Layers of cannabis in this seasonally on-fleek pear tart let bakers adjust potency without upsetting the recipe’s ratios.
Pear tart is a fall classic. Made with cannabis butter in both the chocolate crust and in the almond filling, my favorite fruit tart is the height of early autumn enhanced with a hidden layer of hashish caramel.
Here in California, Bartletts are the predominant pear. Millions are being picked in the Sacramento Delta right now, bound for grocery stores nationwide. Soft-fleshed Barts stoke the seasonal economy along with sun-grown bud in Lake County, in the hilly orchards north of Napa.
Many versions of pear tarts, from rustic to rarefied, can be found in all the glossy food-porn magazines, cable TV food circuses and Pinterest. Made with peak-season local pears and freshly harvested sun-grown cannabis, my autumn pear tart impresses and intoxicates.
You can adapt my approach to the recipe of your choice. My layering approach allows the flavors of the tart’s components — the chocolatey crust, the almondy filling, the herby caramel and, especially, the freshly harvested pears — to strut without grassy cannabis interference.
My preferred tart shell is a simple 1-2-3 shortcrust pastry: 1 part powdered sugar, 2 parts cannabis butter and 3 parts flour, or in this case, my mixture of pastry flour, almond flour and cocoa powder, plus an egg yolk.
Use cannabis butter to make your cakey frangipane filling, which also contains almond paste, eggs and flour kissed with cardamom, whose notes of citrus and herbs lock lips with similar aromas and flavors in cannabis.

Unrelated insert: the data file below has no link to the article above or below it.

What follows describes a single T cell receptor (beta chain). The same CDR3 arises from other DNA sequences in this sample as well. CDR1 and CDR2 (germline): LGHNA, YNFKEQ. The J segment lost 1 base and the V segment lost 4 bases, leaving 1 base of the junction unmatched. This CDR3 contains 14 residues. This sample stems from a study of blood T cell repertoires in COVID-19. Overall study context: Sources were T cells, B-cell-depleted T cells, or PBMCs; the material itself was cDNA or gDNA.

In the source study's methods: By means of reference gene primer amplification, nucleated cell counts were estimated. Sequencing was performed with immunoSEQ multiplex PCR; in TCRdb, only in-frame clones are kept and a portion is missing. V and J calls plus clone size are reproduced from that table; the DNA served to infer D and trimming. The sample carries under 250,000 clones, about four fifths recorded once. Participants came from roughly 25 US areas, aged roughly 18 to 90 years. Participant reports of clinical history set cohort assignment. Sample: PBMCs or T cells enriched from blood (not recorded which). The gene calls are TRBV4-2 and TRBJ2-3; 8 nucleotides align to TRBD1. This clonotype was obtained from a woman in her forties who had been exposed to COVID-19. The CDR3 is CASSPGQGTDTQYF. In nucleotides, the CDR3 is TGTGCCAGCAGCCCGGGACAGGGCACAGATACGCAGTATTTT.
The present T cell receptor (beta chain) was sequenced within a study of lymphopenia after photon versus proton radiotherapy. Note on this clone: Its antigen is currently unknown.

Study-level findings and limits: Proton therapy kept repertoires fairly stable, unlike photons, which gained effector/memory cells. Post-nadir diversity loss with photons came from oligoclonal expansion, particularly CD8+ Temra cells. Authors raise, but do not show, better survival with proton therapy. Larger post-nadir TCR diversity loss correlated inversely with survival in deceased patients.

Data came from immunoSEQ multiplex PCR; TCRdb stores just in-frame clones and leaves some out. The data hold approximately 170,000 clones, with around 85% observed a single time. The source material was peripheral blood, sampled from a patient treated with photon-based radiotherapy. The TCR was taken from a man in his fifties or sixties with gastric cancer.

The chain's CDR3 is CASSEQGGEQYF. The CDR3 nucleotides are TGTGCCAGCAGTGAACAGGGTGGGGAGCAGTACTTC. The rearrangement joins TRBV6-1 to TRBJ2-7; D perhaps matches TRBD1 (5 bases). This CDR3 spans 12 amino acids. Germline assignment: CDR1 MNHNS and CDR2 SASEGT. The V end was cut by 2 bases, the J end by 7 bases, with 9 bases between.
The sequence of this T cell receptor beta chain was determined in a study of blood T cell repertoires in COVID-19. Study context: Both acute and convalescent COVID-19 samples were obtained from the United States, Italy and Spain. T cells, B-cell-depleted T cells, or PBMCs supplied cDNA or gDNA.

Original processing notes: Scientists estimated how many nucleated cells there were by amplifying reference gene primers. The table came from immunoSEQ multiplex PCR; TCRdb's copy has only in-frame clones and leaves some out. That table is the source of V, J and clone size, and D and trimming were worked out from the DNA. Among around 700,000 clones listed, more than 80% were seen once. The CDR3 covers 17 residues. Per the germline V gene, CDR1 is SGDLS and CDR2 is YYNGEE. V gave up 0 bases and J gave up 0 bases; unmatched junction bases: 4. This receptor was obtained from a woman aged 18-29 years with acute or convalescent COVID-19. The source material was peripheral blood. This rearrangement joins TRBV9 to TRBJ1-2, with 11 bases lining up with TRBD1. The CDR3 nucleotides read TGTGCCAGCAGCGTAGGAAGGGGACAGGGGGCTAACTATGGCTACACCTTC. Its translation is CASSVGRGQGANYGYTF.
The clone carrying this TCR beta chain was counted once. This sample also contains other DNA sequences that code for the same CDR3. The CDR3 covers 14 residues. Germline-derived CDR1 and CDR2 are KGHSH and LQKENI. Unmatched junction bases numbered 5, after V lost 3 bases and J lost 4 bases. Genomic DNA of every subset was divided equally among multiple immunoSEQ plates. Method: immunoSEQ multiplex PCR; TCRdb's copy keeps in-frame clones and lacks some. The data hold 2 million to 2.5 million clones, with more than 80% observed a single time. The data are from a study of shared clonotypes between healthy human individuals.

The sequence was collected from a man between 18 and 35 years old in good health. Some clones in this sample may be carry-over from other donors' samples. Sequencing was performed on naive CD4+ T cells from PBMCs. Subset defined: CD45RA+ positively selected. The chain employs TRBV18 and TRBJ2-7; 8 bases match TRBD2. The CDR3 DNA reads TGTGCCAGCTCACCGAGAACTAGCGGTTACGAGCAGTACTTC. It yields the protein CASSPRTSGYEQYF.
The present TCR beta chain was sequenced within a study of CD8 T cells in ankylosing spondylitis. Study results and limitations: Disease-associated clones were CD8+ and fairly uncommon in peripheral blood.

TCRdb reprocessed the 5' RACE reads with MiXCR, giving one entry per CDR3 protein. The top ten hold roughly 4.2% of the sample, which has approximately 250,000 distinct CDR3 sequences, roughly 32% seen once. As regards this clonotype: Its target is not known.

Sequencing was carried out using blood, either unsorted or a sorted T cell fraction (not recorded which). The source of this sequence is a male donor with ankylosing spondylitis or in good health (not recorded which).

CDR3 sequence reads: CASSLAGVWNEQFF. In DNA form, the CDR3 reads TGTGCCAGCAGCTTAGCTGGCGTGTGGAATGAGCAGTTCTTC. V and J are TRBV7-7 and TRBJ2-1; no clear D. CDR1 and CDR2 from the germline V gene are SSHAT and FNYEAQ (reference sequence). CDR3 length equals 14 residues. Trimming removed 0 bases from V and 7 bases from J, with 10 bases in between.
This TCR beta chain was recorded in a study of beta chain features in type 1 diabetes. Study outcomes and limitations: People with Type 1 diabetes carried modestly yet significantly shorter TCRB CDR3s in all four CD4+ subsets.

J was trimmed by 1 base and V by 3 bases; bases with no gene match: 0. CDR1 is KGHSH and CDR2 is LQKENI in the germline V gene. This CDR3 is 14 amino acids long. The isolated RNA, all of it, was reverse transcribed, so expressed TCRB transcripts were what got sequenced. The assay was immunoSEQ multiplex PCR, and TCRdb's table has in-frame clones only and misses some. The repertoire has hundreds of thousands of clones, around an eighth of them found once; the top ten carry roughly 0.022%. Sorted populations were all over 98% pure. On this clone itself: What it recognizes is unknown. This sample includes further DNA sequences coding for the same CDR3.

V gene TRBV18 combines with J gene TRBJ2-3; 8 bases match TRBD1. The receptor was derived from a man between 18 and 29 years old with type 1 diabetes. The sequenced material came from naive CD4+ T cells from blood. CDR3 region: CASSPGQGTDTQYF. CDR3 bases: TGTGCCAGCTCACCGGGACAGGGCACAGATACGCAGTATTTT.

The hash caramel hidden between the crust and filling? A layer of pure, oozing indulgence. Making the caramel requires no stirring of molten sugar. Poach an extra pear. Stud diced fruit into the cooling caramel. If caramel apples are the apex of autumnal, caramel pears are fall’s ambrosial brass rings.
Be aware that hash intensifies highs and lows. You can replace the hash by using cannabis butter. Omit the caramel layer altogether if you wish, but you’ll wonder “What if?” when you do.
How potent is this pastry? That depends on the strength of the cannabis butter, hashish and cannabis-infused chocolate you use. By layering cannabis throughout this tart, I’ve given bakers the opportunity to adjust the potency without compromising the recipe’s ratios.
As for the pears in this tart, I prefer Bartletts, or Williams pears as they’re known elsewhere in the United States and Canada. Green-skinned or red-skinned, Barts are tender yet firm when poached and baked. Green D’Anjous and brown Boscs are OK alternatives. Other varieties, especially some Asian pears, can be woody and grainy. Select uniformly shaped fruit so your pears poach, slice and splay evenly atop the tart.
There are numerous ways of arranging sliced pears atop the tart. Google “pear tart baking porn” for inspiration. For an 11-inch round tart that serves 12, you’ll need up to four pears. For a 9-inch round tart that serves 8, two or three will do.
I’ve toyed with infusing cannabis into the pears by poaching the fruit in cannabis tincture, but wine wins every time. I stick with and recommend Sacramento’s backyard white wine, easy-drinking Delta chenin blanc. The overlooked varietal enhances pears’ sweetness without changing the flavor of the fruit. Dry Riesling is good, too. So is perry, aka pear cider.
Your tart will keep, covered, on the counter for a few days. It will keep your mind and body occupied for hours. To serve, dollop with lightly whipped creme fraiche. Drizzle with hashish caramel and/or melted cannabis-infused chocolate.
Of course, you can always skip the cannabis and simply savor a fall classic, although autumn colors may be less awesome.